Linked by Thom Holwerda on Fri 17th Mar 2017 22:48 UTC

Realistically, nobody should have expected Ryzen to be king of the hill when it comes to gaming. We know that Broadwell isn't, after all; Intel's Skylake and Kaby Lake parts both beat Broadwell in a wide range of games. This is the case even though Skylake and Kaby Lake are limited to four cores and eight threads; for many or most games, high IPC and high clock speeds are the key to top performance, and that's precisely what Kaby Lake delivers.

In spite of this, reading the various reviews around the Web - and comment threads, tweets, and reddit posts - one gets the feeling that many were hoping or expecting Ryzen to somehow beat Intel across the board, and there's a prevailing narrative that Ryzen is in some sense a bad gaming chip. But this argument is often paired with the claim that some kind of non-specific "optimization" is going to salvage the processor's performance, that AMD fans just need to keep the faith for a few months, and that soon Ryzen's full power will be revealed.

Both parts of this reaction are more than a little flawed.

I'm just glad there's finally competition in the desktop processor space again. Intel started to charge some outrageous prices these past few years, but if you wanted the best performance, you really didn't have much of a choice.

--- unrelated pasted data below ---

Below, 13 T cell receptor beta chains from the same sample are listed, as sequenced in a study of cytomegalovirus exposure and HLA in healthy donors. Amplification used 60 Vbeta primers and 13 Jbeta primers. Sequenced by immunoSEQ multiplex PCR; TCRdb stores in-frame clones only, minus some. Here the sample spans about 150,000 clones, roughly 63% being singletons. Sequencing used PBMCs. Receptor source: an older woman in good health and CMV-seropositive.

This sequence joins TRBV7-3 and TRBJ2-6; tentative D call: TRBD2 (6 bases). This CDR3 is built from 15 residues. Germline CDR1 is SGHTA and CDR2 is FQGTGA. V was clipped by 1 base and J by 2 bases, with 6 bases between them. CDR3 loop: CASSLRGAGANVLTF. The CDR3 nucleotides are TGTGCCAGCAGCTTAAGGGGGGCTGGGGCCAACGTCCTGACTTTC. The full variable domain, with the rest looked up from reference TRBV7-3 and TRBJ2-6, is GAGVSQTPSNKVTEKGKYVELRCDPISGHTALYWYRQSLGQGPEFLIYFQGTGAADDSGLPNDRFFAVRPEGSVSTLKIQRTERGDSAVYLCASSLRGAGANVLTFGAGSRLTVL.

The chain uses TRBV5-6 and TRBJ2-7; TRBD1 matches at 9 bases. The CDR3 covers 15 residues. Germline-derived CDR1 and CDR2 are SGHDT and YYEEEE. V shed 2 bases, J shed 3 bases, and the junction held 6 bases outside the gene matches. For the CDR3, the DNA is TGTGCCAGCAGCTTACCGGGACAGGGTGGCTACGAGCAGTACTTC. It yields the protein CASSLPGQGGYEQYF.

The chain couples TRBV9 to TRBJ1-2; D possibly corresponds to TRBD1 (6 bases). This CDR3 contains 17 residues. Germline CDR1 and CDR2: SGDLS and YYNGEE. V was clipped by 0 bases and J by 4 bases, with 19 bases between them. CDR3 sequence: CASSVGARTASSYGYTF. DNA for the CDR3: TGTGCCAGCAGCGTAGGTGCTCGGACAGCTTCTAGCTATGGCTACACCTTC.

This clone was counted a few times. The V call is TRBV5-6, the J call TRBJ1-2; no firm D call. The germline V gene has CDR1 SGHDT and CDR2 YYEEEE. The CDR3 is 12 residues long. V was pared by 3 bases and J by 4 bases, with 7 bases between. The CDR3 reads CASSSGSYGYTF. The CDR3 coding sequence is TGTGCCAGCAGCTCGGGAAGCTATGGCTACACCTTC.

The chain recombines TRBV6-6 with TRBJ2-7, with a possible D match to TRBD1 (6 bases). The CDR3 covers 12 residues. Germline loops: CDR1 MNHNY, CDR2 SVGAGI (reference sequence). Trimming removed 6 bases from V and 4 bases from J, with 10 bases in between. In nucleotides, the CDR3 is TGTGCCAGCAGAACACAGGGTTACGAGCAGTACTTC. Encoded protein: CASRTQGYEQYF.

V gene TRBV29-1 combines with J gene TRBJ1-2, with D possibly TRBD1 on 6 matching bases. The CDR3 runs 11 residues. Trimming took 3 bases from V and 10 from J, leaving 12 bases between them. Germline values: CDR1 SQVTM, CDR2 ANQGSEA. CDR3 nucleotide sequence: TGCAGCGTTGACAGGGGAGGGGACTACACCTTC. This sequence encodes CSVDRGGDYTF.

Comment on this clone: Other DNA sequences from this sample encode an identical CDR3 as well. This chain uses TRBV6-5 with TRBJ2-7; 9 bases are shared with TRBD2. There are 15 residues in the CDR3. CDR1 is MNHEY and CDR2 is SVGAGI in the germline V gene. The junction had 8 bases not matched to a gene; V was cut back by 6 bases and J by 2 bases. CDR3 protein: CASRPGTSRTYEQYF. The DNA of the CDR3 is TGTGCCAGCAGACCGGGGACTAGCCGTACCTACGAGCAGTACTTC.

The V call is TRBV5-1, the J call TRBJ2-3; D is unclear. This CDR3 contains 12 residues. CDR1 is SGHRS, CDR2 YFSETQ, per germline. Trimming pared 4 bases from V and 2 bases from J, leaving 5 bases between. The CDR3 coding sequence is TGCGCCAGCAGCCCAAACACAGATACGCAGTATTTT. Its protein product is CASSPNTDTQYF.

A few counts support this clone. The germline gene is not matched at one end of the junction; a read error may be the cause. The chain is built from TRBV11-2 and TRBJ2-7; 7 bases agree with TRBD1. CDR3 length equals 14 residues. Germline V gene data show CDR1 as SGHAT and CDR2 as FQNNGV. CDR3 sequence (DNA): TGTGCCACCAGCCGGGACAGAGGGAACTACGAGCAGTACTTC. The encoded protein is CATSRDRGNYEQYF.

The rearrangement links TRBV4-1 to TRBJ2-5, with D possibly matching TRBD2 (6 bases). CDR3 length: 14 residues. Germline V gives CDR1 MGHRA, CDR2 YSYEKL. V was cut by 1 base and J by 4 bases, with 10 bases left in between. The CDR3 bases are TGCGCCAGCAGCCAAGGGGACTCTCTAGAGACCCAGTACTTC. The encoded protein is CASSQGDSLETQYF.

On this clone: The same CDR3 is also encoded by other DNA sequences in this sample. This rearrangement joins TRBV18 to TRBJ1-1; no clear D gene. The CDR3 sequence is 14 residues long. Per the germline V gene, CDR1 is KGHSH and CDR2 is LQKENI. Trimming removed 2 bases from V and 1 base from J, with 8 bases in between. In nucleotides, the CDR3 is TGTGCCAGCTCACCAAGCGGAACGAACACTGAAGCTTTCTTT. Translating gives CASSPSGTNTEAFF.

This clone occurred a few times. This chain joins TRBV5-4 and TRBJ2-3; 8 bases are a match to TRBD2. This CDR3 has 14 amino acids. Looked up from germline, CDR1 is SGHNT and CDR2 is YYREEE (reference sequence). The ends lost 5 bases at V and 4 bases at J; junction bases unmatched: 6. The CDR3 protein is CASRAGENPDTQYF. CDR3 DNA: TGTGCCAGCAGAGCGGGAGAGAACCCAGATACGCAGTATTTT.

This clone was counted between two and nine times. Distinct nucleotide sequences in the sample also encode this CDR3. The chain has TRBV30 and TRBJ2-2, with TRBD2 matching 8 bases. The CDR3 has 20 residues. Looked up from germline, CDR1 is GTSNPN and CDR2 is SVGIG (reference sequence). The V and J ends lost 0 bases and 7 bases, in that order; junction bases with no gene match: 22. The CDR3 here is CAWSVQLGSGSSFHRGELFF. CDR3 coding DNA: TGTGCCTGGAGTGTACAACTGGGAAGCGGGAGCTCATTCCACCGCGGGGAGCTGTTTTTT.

With Ryzen, AMD is showing the world it's back on track. It might not be there yet in every aspect, but it's an amazingly promising start.

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The Version 4.9 of Linux will have corrections in it for single and multi-processor management. That is the reason the AMDs were shown to be slightly slower than the more expensive Intel cpus. I am not going to argue about which is better performing in seconds to complete a job. My testing of AMD vs Intel in most cases until now was a result of waiting for diskio to complete. Dollar for dollar, AMD won hands down. The games that I play will still work, only better than my existing system.

The new Ryzen chips that I am considering are coming to market at 65watts tdc versus Intel's 90watts. The I5s and I7s are toasters. I am not after a toaster that is a few percent faster. I have set my budget to $700, where I will reuse my case, power supply, DVD and SATA disks. I am after a mother board, cpu, graphics card and 16gigs of ddr4ram. I think my budget is reasonable.

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